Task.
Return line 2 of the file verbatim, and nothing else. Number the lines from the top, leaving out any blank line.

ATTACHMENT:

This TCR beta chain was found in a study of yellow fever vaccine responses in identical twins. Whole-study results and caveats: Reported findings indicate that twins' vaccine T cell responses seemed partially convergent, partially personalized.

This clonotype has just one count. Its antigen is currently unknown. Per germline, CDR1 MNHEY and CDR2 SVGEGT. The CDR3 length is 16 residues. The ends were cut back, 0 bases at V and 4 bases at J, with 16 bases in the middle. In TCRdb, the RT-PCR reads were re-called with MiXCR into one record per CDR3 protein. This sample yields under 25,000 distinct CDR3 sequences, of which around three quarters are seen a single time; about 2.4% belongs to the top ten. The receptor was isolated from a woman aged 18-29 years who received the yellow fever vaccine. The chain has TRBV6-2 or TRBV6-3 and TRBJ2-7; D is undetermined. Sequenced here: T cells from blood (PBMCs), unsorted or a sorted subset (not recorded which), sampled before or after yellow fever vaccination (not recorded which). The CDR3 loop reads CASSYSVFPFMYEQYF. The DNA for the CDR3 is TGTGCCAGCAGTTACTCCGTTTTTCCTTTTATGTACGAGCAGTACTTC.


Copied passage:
This clonotype has just one count. Its antigen is currently unknown. Per germline, CDR1 MNHEY and CDR2 SVGEGT. The CDR3 length is 16 residues. The ends were cut back, 0 bases at V and 4 bases at J, with 16 bases in the middle. In TCRdb, the RT-PCR reads were re-called with MiXCR into one record per CDR3 protein. This sample yields under 25,000 distinct CDR3 sequences, of which around three quarters are seen a single time; about 2.4% belongs to the top ten. The receptor was isolated from a woman aged 18-29 years who received the yellow fever vaccine. The chain has TRBV6-2 or TRBV6-3 and TRBJ2-7; D is undetermined. Sequenced here: T cells from blood (PBMCs), unsorted or a sorted subset (not recorded which), sampled before or after yellow fever vaccination (not recorded which). The CDR3 loop reads CASSYSVFPFMYEQYF. The DNA for the CDR3 is TGTGCCAGCAGTTACTCCGTTTTTCCTTTTATGTACGAGCAGTACTTC.